Many drought-stricken Texas cities have long searched for alternative sources of water, including asking neighboring states for help. Now, Louisiana has approved a measure to begin studying that very idea.
Louisiana’s Water Resources Commission approved a measure this month that sets up a group to study selling some of its water to parts of Texas, where population growth has exceeded or strained their existing water sources.
Robert Mace, chief water policy advisor for Meadows Center on Water and Environment at Texas State University in San Marcos, says there is definitely an interest among a large section of Texas communities to import water from outside of the state.
“There’s communities in the western half of the state that have a greater need for water than communities in the eastern half of the state, and then there is definitely a need for water for future growth along the ‘I-35 Future Growth Corridor,’ i.e., Dallas, Fort Worth, Austin and San Antonio,” Mace said.
Mace highlighted what is usually the biggest concern: Is the price of that water affordable and will it be a reliable resource for the future? Mace isn’t ready to join others in equating the value of water to oil but he does say water has become a valuable commodity.
That’s something that Mark Davis, a member of Louisiana’s Water Resources Commission and director of Tulane University’s ByWater Institute, is counting on.
“The expressed policy of Texas was, in order to grow, you needed more water, and the only place to find water in those volumes is some place other than Texas,” he said. “And those communities have no intention of allowing the availability of water to be a limiting factor on their growth, and so that is one of the reasons why Louisiana has to care about this issue.”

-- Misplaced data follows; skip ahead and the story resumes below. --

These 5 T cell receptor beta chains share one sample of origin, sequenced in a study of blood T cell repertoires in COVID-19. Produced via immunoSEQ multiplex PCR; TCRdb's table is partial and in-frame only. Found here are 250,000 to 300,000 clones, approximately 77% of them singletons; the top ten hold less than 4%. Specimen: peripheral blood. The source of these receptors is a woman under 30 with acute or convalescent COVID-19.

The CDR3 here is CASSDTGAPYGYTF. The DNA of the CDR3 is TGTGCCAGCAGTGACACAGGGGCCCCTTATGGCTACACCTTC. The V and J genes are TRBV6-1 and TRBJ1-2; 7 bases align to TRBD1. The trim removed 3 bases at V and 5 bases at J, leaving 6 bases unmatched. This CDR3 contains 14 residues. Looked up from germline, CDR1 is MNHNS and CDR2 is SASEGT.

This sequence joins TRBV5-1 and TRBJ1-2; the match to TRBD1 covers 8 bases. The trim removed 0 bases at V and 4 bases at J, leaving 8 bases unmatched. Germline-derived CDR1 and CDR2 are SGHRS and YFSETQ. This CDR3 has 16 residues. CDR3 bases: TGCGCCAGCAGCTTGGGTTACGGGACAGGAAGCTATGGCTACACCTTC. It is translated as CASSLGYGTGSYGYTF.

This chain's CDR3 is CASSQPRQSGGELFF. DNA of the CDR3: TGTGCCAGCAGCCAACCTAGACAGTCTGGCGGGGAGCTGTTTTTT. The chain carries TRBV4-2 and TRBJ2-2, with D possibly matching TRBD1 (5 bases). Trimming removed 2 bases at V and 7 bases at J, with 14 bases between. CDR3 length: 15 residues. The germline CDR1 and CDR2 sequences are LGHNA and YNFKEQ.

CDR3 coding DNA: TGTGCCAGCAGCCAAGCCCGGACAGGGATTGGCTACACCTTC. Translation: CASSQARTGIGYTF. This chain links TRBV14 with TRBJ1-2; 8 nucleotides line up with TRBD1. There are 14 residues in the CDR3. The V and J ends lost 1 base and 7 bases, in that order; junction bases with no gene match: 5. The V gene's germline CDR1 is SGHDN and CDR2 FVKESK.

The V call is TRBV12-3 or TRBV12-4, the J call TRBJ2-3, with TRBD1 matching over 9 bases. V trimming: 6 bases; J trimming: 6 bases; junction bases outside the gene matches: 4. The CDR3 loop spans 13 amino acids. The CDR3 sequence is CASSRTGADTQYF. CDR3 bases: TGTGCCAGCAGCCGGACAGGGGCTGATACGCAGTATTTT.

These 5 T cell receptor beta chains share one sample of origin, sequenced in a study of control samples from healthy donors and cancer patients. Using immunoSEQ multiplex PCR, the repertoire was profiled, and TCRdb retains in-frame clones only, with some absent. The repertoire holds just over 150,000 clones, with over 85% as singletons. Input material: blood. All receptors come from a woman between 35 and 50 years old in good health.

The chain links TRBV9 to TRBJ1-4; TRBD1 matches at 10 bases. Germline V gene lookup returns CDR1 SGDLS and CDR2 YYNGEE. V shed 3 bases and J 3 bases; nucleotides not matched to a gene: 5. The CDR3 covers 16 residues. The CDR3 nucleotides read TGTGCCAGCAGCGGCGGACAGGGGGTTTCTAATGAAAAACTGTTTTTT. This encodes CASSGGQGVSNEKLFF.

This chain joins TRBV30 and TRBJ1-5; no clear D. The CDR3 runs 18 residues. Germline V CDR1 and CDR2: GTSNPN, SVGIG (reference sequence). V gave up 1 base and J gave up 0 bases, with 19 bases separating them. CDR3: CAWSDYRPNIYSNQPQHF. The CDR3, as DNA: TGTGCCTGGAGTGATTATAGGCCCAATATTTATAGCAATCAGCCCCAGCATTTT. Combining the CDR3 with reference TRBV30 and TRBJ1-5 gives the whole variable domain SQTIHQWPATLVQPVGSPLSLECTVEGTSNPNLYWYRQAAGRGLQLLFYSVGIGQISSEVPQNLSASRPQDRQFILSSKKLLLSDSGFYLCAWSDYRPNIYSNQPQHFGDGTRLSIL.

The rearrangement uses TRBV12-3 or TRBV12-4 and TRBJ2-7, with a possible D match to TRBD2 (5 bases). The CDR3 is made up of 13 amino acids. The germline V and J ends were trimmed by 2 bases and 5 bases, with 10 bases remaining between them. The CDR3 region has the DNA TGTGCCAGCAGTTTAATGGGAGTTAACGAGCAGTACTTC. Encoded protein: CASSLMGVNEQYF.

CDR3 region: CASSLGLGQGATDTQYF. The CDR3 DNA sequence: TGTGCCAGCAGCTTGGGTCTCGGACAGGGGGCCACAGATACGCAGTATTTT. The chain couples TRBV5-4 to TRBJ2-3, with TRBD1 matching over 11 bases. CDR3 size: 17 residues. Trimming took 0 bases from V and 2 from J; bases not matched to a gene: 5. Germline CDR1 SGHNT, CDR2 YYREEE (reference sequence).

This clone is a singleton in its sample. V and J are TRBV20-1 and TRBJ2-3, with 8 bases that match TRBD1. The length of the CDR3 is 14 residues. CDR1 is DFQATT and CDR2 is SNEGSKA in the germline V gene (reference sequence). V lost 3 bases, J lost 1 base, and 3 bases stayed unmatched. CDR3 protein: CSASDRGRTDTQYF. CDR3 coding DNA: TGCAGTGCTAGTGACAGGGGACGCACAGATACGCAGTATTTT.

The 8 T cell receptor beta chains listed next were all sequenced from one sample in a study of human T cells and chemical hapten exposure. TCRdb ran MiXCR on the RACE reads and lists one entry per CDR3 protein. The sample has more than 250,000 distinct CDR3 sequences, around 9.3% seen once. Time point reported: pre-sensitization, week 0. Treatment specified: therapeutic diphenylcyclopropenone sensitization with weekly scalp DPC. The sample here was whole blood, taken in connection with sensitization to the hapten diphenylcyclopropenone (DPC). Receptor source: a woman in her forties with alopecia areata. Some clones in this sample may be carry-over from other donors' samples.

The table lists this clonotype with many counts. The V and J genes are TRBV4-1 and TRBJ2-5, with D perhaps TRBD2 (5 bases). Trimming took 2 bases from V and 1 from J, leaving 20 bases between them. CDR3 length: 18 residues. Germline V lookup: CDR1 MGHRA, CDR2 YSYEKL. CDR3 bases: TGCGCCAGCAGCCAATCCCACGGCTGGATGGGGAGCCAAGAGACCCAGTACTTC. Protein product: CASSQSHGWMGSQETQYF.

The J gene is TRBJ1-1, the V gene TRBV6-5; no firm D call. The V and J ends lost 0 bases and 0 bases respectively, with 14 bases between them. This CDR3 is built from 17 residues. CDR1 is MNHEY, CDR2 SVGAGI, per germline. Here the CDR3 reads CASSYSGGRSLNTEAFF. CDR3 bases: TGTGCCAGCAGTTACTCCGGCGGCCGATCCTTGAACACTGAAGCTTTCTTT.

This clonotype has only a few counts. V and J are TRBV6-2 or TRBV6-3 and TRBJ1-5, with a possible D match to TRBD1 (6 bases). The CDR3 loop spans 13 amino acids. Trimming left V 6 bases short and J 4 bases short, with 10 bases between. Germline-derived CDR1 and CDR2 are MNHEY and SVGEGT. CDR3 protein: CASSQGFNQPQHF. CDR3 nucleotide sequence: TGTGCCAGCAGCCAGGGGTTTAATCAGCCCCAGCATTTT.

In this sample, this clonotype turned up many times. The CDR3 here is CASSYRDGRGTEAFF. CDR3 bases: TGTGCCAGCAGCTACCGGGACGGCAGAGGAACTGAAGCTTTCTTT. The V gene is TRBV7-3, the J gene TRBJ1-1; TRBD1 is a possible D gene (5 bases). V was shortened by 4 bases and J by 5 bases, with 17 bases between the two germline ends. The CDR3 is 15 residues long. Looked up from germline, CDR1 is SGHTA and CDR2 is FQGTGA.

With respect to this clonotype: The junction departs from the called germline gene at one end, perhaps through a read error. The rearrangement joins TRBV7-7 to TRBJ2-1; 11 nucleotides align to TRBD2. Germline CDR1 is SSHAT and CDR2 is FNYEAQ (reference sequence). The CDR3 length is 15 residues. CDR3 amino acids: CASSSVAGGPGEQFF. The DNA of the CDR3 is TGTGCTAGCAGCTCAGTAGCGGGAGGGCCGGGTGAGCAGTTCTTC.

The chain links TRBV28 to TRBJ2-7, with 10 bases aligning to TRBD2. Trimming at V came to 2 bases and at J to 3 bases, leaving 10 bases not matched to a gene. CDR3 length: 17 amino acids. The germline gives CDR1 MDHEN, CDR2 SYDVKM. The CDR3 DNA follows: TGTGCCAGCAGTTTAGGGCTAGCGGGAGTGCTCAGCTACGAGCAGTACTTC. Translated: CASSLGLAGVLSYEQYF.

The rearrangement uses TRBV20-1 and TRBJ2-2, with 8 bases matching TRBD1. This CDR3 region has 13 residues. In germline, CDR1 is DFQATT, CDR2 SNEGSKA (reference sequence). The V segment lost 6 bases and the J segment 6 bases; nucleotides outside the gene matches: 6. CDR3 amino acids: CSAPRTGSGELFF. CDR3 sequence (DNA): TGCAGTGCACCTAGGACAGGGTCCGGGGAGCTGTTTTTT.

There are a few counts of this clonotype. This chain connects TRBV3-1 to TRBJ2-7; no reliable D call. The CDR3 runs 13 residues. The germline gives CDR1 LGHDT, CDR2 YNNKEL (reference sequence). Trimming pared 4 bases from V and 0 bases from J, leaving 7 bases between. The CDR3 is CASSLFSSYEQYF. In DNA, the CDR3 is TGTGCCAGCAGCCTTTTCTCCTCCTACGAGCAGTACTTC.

Davis said one of the issues the commission will study is what mechanisms would need to be in place for this process to move forward.
State Rep. Lyle Larson, R-San Antonio, helped pass legislation that created an interstate water commission to search for states willing to sell water to parched Texas communities.
“Dallas and some of the communities in that area have an interest in creating a strategic alliance with the folks from Louisiana on accessing some of that Sabine River and creating a pipeline infrastructure. And there will be some other opportunities, both in Texas and in Louisiana, to move some of that water towards the I-35 corridor,” Larson said.
But as far as Louisiana and Mark Davis are concerned, this is not a done deal. Davis says there is still a lot concern about the state selling its water and then over-extending its natural resource.
“Louisiana’s ecology, culture and economy are fundamentally tied up with water and wetlands,” Davis said.
Another concern is making sure Louisiana is paid a fair price for its water. Davis said that one way or another Louisiana’s water is becoming more of a prized commodity.
Texas lawmakers are also working with Arkansas and Oklahoma to help bring water to drought-stricken communities.